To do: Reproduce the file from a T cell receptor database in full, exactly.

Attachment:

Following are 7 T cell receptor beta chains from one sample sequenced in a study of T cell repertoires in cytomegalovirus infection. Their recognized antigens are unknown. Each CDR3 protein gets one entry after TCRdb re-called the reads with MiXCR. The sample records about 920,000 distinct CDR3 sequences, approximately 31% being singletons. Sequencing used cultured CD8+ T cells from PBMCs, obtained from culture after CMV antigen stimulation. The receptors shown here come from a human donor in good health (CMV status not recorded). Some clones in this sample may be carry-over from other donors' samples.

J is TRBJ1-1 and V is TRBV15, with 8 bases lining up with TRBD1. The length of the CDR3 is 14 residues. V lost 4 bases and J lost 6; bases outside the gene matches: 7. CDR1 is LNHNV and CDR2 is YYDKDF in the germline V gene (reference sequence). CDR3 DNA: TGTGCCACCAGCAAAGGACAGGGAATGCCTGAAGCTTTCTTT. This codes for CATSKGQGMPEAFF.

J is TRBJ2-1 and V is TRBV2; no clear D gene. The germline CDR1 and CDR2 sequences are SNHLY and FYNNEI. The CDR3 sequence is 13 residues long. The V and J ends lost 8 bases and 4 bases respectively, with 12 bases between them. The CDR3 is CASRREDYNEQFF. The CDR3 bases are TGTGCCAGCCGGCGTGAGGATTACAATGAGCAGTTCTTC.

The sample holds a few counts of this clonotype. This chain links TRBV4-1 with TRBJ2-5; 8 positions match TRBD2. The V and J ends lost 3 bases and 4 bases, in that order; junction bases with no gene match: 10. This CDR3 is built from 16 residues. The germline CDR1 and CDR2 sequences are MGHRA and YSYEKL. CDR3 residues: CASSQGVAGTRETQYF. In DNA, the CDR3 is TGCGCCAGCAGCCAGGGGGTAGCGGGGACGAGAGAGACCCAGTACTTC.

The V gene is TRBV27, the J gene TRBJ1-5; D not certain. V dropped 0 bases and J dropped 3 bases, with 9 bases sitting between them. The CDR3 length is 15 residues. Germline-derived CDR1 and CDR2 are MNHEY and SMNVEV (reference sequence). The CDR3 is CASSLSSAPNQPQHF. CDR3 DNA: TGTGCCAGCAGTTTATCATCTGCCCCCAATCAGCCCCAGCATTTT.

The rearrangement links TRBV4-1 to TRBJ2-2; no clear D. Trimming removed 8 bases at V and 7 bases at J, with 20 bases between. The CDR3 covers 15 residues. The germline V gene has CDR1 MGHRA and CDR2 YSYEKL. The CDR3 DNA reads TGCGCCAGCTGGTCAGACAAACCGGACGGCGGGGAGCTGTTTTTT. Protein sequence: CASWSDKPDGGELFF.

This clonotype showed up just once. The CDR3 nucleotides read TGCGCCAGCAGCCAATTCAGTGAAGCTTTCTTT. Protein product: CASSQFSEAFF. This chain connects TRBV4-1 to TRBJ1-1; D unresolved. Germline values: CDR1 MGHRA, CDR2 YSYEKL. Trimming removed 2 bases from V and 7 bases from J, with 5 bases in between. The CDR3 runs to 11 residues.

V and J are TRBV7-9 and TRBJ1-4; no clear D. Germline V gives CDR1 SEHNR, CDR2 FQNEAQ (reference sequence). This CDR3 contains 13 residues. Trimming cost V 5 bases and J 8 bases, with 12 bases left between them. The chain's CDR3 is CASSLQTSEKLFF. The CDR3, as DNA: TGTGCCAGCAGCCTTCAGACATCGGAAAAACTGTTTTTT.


Following are 7 T cell receptor beta chains from one sample sequenced in a study of T cell repertoires in cytomegalovirus infection. Their recognized antigens are unknown. Each CDR3 protein gets one entry after TCRdb re-called the reads with MiXCR. The sample records about 920,000 distinct CDR3 sequences, approximately 31% being singletons. Sequencing used cultured CD8+ T cells from PBMCs, obtained from culture after CMV antigen stimulation. The receptors shown here come from a human donor in good health (CMV status not recorded). Some clones in this sample may be carry-over from other donors' samples.

J is TRBJ1-1 and V is TRBV15, with 8 bases lining up with TRBD1. The length of the CDR3 is 14 residues. V lost 4 bases and J lost 6; bases outside the gene matches: 7. CDR1 is LNHNV and CDR2 is YYDKDF in the germline V gene (reference sequence). CDR3 DNA: TGTGCCACCAGCAAAGGACAGGGAATGCCTGAAGCTTTCTTT. This codes for CATSKGQGMPEAFF.

J is TRBJ2-1 and V is TRBV2; no clear D gene. The germline CDR1 and CDR2 sequences are SNHLY and FYNNEI. The CDR3 sequence is 13 residues long. The V and J ends lost 8 bases and 4 bases respectively, with 12 bases between them. The CDR3 is CASRREDYNEQFF. The CDR3 bases are TGTGCCAGCCGGCGTGAGGATTACAATGAGCAGTTCTTC.

The sample holds a few counts of this clonotype. This chain links TRBV4-1 with TRBJ2-5; 8 positions match TRBD2. The V and J ends lost 3 bases and 4 bases, in that order; junction bases with no gene match: 10. This CDR3 is built from 16 residues. The germline CDR1 and CDR2 sequences are MGHRA and YSYEKL. CDR3 residues: CASSQGVAGTRETQYF. In DNA, the CDR3 is TGCGCCAGCAGCCAGGGGGTAGCGGGGACGAGAGAGACCCAGTACTTC.

The V gene is TRBV27, the J gene TRBJ1-5; D not certain. V dropped 0 bases and J dropped 3 bases, with 9 bases sitting between them. The CDR3 length is 15 residues. Germline-derived CDR1 and CDR2 are MNHEY and SMNVEV (reference sequence). The CDR3 is CASSLSSAPNQPQHF. CDR3 DNA: TGTGCCAGCAGTTTATCATCTGCCCCCAATCAGCCCCAGCATTTT.

The rearrangement links TRBV4-1 to TRBJ2-2; no clear D. Trimming removed 8 bases at V and 7 bases at J, with 20 bases between. The CDR3 covers 15 residues. The germline V gene has CDR1 MGHRA and CDR2 YSYEKL. The CDR3 DNA reads TGCGCCAGCTGGTCAGACAAACCGGACGGCGGGGAGCTGTTTTTT. Protein sequence: CASWSDKPDGGELFF.

This clonotype showed up just once. The CDR3 nucleotides read TGCGCCAGCAGCCAATTCAGTGAAGCTTTCTTT. Protein product: CASSQFSEAFF. This chain connects TRBV4-1 to TRBJ1-1; D unresolved. Germline values: CDR1 MGHRA, CDR2 YSYEKL. Trimming removed 2 bases from V and 7 bases from J, with 5 bases in between. The CDR3 runs to 11 residues.

V and J are TRBV7-9 and TRBJ1-4; no clear D. Germline V gives CDR1 SEHNR, CDR2 FQNEAQ (reference sequence). This CDR3 contains 13 residues. Trimming cost V 5 bases and J 8 bases, with 12 bases left between them. The chain's CDR3 is CASSLQTSEKLFF. The CDR3, as DNA: TGTGCCAGCAGCCTTCAGACATCGGAAAAACTGTTTTTT.